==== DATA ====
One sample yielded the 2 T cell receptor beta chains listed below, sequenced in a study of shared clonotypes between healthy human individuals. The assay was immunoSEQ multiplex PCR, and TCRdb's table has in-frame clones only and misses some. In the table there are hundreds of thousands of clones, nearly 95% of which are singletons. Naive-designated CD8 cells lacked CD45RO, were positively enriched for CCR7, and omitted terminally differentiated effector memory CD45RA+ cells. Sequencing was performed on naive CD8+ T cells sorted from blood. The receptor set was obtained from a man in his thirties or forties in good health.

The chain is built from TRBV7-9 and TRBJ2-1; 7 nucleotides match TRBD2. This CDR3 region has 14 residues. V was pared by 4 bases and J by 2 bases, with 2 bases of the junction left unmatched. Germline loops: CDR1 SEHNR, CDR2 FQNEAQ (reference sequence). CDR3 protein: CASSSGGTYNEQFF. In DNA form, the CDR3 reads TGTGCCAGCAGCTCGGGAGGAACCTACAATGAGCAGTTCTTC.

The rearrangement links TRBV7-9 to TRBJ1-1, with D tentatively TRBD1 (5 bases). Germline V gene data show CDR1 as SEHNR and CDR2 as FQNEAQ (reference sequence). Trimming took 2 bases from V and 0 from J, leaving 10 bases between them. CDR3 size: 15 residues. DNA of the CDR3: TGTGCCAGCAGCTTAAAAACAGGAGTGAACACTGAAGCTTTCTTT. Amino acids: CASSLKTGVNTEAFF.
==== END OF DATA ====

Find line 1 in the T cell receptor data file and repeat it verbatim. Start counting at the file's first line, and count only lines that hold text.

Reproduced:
One sample yielded the 2 T cell receptor beta chains listed below, sequenced in a study of shared clonotypes between healthy human individuals. The assay was immunoSEQ multiplex PCR, and TCRdb's table has in-frame clones only and misses some. In the table there are hundreds of thousands of clones, nearly 95% of which are singletons. Naive-designated CD8 cells lacked CD45RO, were positively enriched for CCR7, and omitted terminally differentiated effector memory CD45RA+ cells. Sequencing was performed on naive CD8+ T cells sorted from blood. The receptor set was obtained from a man in his thirties or forties in good health.